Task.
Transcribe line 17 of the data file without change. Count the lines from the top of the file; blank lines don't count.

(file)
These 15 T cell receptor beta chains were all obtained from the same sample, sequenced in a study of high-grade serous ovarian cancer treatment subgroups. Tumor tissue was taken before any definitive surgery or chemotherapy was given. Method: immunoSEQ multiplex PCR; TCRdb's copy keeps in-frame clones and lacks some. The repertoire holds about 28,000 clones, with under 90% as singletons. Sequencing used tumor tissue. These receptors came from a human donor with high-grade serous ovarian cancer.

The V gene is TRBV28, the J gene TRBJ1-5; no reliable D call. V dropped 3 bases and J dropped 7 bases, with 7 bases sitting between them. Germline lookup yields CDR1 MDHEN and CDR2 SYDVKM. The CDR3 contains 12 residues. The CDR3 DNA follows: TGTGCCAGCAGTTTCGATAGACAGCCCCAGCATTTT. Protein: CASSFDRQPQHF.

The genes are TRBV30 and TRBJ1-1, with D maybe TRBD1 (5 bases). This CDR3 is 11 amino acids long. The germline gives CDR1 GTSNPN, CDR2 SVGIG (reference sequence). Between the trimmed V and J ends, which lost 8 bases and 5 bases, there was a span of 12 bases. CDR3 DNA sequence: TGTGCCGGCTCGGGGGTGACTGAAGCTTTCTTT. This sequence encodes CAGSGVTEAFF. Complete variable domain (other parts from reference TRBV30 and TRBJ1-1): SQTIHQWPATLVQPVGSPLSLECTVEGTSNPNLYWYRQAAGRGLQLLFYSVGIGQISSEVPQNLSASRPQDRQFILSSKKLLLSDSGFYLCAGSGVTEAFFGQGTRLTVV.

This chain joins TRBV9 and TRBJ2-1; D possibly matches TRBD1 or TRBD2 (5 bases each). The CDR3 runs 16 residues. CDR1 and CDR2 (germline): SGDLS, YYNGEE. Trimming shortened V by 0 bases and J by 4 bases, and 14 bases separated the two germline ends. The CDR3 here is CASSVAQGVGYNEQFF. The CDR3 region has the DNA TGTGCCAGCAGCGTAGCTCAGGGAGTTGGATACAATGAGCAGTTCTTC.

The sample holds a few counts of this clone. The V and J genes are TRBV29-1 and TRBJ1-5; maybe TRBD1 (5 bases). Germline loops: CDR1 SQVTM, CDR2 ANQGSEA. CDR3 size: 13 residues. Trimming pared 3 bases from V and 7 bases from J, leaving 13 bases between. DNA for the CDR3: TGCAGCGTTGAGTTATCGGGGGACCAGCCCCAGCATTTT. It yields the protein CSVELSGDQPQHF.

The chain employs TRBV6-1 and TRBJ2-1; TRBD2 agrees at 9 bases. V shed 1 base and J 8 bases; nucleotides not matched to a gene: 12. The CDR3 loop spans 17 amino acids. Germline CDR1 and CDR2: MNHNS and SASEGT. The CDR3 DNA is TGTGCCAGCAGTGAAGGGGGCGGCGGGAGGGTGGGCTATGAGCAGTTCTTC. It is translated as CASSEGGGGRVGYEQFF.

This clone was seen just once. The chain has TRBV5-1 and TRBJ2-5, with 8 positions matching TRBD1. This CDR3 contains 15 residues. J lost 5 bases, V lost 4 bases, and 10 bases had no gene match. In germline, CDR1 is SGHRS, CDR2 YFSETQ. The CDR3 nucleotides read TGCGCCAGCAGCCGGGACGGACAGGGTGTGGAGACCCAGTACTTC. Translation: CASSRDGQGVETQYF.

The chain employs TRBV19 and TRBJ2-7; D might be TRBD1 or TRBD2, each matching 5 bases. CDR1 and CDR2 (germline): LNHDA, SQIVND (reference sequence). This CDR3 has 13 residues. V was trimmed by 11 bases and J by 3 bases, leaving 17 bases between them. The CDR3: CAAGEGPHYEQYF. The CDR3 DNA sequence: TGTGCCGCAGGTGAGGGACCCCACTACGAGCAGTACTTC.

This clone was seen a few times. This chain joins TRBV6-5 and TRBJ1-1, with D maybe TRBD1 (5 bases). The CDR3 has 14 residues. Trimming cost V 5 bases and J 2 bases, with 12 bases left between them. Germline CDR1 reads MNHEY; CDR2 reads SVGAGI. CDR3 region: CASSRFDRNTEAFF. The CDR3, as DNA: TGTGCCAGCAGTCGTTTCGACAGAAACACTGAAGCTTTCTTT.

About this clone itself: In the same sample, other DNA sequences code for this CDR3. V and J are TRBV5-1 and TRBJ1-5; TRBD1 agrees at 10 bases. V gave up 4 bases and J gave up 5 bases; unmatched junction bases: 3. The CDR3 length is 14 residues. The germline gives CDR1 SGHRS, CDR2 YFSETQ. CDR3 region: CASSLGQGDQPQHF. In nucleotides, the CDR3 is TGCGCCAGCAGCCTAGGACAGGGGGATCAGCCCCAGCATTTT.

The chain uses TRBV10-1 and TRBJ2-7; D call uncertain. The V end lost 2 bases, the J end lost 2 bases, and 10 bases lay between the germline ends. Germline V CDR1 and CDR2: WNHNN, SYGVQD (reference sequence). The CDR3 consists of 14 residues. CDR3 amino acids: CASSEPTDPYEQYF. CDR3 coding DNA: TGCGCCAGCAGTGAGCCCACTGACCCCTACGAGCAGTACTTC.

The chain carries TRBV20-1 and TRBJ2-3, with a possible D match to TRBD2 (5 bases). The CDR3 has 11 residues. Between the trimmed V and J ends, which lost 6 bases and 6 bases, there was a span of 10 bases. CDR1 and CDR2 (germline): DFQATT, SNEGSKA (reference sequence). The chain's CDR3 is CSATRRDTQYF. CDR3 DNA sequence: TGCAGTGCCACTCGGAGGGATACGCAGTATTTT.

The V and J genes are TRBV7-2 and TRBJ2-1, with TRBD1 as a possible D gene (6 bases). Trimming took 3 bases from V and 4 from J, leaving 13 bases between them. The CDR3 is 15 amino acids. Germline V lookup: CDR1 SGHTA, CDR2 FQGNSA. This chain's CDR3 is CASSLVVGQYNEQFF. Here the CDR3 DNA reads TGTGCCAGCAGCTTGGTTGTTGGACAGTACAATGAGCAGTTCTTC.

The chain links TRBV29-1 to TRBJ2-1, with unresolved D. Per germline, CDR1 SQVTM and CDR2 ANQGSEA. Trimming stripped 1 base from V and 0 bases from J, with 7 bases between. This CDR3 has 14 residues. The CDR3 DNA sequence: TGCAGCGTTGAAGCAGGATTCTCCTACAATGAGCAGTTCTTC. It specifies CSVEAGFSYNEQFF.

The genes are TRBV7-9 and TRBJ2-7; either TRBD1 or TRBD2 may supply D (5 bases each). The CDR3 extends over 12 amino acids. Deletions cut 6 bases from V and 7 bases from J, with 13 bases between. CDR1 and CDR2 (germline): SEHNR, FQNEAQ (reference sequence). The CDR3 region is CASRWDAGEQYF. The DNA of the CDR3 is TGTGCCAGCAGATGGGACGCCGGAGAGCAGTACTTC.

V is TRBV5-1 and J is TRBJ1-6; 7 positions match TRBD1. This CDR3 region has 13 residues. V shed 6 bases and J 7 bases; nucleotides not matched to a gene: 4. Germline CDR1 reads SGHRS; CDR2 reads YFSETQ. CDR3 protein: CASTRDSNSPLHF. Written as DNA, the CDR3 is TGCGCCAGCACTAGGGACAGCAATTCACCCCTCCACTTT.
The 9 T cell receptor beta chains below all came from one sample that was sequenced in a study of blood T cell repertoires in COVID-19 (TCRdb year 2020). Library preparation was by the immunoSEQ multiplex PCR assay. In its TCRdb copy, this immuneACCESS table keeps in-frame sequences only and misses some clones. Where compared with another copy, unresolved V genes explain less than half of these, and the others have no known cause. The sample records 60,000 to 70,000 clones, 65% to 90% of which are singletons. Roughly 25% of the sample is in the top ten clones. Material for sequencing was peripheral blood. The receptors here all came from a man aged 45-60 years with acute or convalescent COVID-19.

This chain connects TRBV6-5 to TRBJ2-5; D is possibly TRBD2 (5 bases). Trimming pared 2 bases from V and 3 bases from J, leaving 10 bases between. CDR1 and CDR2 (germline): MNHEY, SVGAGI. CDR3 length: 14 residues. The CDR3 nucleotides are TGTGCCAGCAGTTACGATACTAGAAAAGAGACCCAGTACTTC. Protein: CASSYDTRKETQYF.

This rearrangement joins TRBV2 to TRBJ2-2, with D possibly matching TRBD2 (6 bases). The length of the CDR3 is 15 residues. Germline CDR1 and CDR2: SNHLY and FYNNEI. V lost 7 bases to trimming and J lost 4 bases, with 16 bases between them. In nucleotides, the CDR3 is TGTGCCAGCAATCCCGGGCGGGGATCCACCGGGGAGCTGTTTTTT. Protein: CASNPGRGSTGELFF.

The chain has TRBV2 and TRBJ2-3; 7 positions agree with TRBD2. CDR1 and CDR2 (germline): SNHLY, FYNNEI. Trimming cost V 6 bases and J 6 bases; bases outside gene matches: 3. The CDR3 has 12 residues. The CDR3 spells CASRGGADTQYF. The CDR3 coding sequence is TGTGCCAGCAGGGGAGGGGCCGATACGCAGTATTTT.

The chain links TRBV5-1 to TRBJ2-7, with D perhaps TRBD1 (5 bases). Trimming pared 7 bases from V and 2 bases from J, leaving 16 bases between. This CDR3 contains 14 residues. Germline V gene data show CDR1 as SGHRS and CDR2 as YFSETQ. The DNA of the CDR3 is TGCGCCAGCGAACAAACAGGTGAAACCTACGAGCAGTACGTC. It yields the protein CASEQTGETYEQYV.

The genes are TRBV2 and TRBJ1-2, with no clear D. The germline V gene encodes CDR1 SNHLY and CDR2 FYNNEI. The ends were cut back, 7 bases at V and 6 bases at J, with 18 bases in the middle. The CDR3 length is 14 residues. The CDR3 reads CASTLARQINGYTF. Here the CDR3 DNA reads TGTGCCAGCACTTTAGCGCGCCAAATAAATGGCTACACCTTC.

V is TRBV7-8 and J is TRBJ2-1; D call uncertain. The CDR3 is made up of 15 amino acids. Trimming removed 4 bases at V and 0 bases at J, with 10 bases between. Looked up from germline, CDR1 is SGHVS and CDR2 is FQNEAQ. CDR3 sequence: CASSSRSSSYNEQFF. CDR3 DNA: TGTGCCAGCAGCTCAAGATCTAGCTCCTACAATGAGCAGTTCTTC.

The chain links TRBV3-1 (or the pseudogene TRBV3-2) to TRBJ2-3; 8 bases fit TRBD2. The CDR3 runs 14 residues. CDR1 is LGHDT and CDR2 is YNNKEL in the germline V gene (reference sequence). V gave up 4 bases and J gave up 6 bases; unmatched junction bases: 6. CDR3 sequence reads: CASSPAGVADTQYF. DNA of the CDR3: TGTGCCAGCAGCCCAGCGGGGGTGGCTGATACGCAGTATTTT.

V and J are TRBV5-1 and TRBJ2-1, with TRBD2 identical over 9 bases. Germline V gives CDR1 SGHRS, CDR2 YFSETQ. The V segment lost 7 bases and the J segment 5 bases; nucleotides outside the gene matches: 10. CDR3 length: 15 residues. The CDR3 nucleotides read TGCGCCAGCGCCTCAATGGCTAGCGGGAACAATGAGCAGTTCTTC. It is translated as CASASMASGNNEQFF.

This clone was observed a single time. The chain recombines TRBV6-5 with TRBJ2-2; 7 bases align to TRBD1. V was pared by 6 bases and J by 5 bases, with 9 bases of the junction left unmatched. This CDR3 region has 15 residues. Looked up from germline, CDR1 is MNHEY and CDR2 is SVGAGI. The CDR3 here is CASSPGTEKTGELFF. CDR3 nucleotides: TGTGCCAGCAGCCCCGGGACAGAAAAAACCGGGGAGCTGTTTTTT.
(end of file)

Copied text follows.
The 9 T cell receptor beta chains below all came from one sample that was sequenced in a study of blood T cell repertoires in COVID-19 (TCRdb year 2020). Library preparation was by the immunoSEQ multiplex PCR assay. In its TCRdb copy, this immuneACCESS table keeps in-frame sequences only and misses some clones. Where compared with another copy, unresolved V genes explain less than half of these, and the others have no known cause. The sample records 60,000 to 70,000 clones, 65% to 90% of which are singletons. Roughly 25% of the sample is in the top ten clones. Material for sequencing was peripheral blood. The receptors here all came from a man aged 45-60 years with acute or convalescent COVID-19.